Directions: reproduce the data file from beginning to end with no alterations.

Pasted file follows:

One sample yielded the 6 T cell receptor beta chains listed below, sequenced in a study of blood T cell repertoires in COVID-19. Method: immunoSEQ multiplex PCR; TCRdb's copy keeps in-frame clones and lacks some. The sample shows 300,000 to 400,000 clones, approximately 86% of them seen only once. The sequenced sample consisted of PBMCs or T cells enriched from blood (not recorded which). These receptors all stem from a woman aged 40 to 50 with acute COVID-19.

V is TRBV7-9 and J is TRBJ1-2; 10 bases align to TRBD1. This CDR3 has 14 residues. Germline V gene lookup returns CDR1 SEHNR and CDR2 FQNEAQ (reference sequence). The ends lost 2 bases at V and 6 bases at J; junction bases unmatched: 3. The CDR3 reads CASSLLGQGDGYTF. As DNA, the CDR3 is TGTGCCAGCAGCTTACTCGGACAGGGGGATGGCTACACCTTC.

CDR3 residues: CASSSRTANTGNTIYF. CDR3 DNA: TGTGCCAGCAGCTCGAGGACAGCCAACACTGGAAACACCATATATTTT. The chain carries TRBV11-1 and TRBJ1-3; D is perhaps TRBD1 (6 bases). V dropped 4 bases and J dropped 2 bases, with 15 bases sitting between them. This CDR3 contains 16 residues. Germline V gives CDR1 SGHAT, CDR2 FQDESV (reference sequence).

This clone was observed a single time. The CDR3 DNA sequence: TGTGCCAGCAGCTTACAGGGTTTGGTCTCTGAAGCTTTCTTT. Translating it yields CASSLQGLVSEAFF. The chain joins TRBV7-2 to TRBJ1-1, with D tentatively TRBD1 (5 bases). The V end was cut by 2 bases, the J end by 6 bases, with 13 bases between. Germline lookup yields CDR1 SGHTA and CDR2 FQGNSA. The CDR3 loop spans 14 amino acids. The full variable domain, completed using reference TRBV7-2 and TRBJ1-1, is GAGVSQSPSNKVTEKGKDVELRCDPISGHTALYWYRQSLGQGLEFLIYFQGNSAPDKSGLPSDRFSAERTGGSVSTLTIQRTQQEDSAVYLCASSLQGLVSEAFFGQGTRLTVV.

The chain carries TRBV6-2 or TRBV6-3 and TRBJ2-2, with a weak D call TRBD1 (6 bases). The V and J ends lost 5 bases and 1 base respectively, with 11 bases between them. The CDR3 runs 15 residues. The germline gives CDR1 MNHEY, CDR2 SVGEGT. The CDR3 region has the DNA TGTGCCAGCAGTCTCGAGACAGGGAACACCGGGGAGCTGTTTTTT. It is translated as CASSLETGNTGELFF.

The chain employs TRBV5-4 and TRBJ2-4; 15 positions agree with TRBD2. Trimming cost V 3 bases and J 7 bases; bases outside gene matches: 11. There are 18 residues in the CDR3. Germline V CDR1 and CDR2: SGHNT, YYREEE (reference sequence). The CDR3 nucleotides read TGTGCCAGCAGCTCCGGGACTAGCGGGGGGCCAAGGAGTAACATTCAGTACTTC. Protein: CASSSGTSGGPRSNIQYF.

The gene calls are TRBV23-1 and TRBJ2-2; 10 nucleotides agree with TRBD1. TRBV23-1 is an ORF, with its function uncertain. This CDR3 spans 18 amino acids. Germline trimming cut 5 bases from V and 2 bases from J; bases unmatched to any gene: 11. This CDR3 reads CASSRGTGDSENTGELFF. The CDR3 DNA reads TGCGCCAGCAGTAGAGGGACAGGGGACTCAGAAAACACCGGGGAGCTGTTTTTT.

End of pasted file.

One sample yielded the 6 T cell receptor beta chains listed below, sequenced in a study of blood T cell repertoires in COVID-19. Method: immunoSEQ multiplex PCR; TCRdb's copy keeps in-frame clones and lacks some. The sample shows 300,000 to 400,000 clones, approximately 86% of them seen only once. The sequenced sample consisted of PBMCs or T cells enriched from blood (not recorded which). These receptors all stem from a woman aged 40 to 50 with acute COVID-19.

V is TRBV7-9 and J is TRBJ1-2; 10 bases align to TRBD1. This CDR3 has 14 residues. Germline V gene lookup returns CDR1 SEHNR and CDR2 FQNEAQ (reference sequence). The ends lost 2 bases at V and 6 bases at J; junction bases unmatched: 3. The CDR3 reads CASSLLGQGDGYTF. As DNA, the CDR3 is TGTGCCAGCAGCTTACTCGGACAGGGGGATGGCTACACCTTC.

CDR3 residues: CASSSRTANTGNTIYF. CDR3 DNA: TGTGCCAGCAGCTCGAGGACAGCCAACACTGGAAACACCATATATTTT. The chain carries TRBV11-1 and TRBJ1-3; D is perhaps TRBD1 (6 bases). V dropped 4 bases and J dropped 2 bases, with 15 bases sitting between them. This CDR3 contains 16 residues. Germline V gives CDR1 SGHAT, CDR2 FQDESV (reference sequence).

This clone was observed a single time. The CDR3 DNA sequence: TGTGCCAGCAGCTTACAGGGTTTGGTCTCTGAAGCTTTCTTT. Translating it yields CASSLQGLVSEAFF. The chain joins TRBV7-2 to TRBJ1-1, with D tentatively TRBD1 (5 bases). The V end was cut by 2 bases, the J end by 6 bases, with 13 bases between. Germline lookup yields CDR1 SGHTA and CDR2 FQGNSA. The CDR3 loop spans 14 amino acids. The full variable domain, completed using reference TRBV7-2 and TRBJ1-1, is GAGVSQSPSNKVTEKGKDVELRCDPISGHTALYWYRQSLGQGLEFLIYFQGNSAPDKSGLPSDRFSAERTGGSVSTLTIQRTQQEDSAVYLCASSLQGLVSEAFFGQGTRLTVV.

The chain carries TRBV6-2 or TRBV6-3 and TRBJ2-2, with a weak D call TRBD1 (6 bases). The V and J ends lost 5 bases and 1 base respectively, with 11 bases between them. The CDR3 runs 15 residues. The germline gives CDR1 MNHEY, CDR2 SVGEGT. The CDR3 region has the DNA TGTGCCAGCAGTCTCGAGACAGGGAACACCGGGGAGCTGTTTTTT. It is translated as CASSLETGNTGELFF.

The chain employs TRBV5-4 and TRBJ2-4; 15 positions agree with TRBD2. Trimming cost V 3 bases and J 7 bases; bases outside gene matches: 11. There are 18 residues in the CDR3. Germline V CDR1 and CDR2: SGHNT, YYREEE (reference sequence). The CDR3 nucleotides read TGTGCCAGCAGCTCCGGGACTAGCGGGGGGCCAAGGAGTAACATTCAGTACTTC. Protein: CASSSGTSGGPRSNIQYF.

The gene calls are TRBV23-1 and TRBJ2-2; 10 nucleotides agree with TRBD1. TRBV23-1 is an ORF, with its function uncertain. This CDR3 spans 18 amino acids. Germline trimming cut 5 bases from V and 2 bases from J; bases unmatched to any gene: 11. This CDR3 reads CASSRGTGDSENTGELFF. The CDR3 DNA reads TGCGCCAGCAGTAGAGGGACAGGGGACTCAGAAAACACCGGGGAGCTGTTTTTT.